Philadelphia Orchestra delivers emotional, formidable program

Johannes Moser
Philadelphia Inquirer

By David Patrick Stearns

The cost of war was palpable in the Philadelphia Orchestra's Thursday program of Strauss, Shostakovich, and Beethoven, one of Yannick Nézet-Séguin's most conceptually formidable and musically resourceful concerts.

At this point in history, few of the musicians onstage have firsthand experience of the tragedies portrayed in Shostakovich's 1959 Cello Concerto No. 1 - a significant deterrent to tapping the music's fierce subtext about post-Stalin Russia.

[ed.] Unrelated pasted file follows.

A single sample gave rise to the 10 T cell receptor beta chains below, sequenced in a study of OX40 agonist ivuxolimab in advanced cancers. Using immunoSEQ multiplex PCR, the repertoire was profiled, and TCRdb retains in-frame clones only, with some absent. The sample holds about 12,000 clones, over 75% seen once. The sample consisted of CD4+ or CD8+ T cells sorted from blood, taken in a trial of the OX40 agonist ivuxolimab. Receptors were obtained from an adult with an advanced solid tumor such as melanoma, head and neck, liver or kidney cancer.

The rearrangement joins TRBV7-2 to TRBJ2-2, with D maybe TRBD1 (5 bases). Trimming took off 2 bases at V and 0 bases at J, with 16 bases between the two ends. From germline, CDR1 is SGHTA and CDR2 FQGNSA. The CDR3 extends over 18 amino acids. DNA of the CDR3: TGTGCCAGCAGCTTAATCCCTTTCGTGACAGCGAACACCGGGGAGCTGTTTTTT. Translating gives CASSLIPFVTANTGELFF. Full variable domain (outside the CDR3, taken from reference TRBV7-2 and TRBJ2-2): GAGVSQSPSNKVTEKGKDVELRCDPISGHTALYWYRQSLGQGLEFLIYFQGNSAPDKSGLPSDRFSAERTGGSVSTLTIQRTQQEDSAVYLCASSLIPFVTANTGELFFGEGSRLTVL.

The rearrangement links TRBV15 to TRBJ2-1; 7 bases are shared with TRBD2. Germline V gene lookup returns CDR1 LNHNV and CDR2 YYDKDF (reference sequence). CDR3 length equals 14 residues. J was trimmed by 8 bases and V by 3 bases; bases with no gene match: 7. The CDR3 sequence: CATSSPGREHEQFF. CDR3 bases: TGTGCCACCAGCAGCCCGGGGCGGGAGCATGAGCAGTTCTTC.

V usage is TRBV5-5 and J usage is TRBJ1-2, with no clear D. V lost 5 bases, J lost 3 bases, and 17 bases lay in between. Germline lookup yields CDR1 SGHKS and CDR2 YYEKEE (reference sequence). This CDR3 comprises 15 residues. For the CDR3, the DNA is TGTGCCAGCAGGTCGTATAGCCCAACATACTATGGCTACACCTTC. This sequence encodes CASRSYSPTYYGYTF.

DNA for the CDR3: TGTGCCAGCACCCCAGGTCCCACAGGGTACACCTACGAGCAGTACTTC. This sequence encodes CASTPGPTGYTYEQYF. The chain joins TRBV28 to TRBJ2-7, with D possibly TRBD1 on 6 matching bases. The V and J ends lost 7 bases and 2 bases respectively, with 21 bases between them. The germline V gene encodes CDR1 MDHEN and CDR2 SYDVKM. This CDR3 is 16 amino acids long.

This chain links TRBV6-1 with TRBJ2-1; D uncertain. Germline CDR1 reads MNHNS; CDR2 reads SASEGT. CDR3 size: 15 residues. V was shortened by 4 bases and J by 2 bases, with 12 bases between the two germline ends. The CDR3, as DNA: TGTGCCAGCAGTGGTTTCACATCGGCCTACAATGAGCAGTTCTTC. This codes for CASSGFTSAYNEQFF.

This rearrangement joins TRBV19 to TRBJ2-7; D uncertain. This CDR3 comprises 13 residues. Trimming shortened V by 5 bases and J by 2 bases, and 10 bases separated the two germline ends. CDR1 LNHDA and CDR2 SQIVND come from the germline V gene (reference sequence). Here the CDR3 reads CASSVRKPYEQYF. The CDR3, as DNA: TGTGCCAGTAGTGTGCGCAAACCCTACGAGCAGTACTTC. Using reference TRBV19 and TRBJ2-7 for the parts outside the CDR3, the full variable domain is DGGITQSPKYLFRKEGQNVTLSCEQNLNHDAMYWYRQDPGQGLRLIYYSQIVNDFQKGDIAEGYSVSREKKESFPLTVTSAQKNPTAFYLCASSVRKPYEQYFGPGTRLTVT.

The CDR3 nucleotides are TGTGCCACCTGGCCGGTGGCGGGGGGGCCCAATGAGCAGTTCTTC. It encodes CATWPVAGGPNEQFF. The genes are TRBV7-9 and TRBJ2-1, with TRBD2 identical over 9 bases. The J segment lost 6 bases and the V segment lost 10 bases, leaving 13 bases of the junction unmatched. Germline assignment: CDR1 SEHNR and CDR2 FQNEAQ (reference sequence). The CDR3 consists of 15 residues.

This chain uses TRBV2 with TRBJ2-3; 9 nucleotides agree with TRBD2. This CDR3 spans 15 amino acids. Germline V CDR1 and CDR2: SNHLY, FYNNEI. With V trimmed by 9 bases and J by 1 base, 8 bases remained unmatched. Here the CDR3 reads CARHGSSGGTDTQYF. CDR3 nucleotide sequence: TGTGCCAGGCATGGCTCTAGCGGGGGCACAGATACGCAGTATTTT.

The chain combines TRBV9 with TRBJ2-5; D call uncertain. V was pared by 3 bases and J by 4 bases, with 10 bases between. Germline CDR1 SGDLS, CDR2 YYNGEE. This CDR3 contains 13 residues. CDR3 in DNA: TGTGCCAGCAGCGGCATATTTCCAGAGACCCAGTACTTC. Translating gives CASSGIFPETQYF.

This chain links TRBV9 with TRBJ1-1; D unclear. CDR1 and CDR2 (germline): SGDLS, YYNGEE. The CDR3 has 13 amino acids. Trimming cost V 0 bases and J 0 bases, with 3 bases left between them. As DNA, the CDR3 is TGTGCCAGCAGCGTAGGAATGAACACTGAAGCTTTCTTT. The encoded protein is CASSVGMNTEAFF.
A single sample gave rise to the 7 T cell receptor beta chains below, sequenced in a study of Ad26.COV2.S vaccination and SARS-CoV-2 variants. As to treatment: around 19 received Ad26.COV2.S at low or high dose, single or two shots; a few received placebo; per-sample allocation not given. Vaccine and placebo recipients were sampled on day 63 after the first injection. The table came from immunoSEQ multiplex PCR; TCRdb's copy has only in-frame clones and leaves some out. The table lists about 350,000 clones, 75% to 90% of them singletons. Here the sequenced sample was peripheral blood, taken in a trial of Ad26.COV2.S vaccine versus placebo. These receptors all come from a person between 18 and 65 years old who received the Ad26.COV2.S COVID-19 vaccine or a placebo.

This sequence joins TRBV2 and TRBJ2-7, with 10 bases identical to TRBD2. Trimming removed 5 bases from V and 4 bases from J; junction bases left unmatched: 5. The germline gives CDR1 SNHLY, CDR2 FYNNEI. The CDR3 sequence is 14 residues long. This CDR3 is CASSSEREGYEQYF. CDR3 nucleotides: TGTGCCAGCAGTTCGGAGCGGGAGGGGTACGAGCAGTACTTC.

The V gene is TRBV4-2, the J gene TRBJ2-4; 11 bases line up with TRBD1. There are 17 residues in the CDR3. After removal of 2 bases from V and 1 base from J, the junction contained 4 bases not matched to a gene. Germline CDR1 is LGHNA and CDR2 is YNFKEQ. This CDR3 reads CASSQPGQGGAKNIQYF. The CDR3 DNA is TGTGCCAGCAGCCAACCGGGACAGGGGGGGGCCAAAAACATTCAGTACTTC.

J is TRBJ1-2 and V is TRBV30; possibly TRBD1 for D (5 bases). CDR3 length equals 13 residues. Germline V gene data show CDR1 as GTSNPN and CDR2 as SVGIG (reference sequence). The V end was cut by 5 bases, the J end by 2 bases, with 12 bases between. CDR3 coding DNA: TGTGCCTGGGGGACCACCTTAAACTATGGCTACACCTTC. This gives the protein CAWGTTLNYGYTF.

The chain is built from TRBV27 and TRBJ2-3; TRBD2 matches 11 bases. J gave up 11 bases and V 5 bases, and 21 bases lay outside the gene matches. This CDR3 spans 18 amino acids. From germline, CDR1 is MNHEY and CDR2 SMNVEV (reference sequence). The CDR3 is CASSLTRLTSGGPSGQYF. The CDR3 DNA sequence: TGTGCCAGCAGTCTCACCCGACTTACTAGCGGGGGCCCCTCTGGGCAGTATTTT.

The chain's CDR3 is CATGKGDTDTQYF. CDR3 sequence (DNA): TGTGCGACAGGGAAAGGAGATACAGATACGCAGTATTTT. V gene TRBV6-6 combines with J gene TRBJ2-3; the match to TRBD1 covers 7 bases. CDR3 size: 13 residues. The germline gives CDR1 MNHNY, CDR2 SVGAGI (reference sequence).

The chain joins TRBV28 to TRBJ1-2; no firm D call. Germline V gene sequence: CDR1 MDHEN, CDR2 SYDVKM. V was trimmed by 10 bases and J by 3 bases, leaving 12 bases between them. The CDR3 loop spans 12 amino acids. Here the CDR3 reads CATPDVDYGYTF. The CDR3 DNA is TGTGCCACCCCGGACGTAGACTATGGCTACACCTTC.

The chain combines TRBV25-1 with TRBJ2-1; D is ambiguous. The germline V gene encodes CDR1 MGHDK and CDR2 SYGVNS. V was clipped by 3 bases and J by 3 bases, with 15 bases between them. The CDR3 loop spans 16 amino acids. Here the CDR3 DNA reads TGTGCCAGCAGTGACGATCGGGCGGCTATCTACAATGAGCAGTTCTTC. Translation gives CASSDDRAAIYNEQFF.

Nonetheless, the performance was bursting with empathy, the most audible manifestation being the extended cadenza in which cellist Johannes Moser (replacing Truls Mørk) played Shostakovich's motivic train wreck as a nervous breakdown so massive that this excellent cellist seemed to have his own nanosecond collapse. The perhaps-unintended gaps in sound felt so emotionally bereft as to be beyond music.

Moser's recent recording of the concerto was no preparation for his fearlessly manic intensity on Thursday. He maintained much control, to judge from his smartly varied vibrato, but tossed aside typical coloristic effects for the most visceral expression possible. Nézet-Séguin urged him on and, during bows, showed his gratitude by going down on bended knee.

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